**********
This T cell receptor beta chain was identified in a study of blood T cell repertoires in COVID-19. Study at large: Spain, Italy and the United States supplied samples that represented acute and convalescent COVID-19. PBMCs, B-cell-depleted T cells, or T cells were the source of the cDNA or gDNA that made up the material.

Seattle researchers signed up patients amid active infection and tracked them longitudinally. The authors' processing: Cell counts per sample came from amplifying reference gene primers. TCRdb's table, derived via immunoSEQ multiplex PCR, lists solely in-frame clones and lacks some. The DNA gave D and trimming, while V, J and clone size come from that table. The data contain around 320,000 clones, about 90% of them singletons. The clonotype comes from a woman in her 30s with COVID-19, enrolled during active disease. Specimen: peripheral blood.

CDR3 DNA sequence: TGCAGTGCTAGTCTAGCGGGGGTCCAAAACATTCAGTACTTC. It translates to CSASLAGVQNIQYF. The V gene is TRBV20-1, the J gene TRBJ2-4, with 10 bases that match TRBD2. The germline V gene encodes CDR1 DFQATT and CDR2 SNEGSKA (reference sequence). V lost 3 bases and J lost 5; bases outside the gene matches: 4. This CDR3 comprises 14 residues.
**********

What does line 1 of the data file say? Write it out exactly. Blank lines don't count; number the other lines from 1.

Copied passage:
This T cell receptor beta chain was identified in a study of blood T cell repertoires in COVID-19. Study at large: Spain, Italy and the United States supplied samples that represented acute and convalescent COVID-19. PBMCs, B-cell-depleted T cells, or T cells were the source of the cDNA or gDNA that made up the material.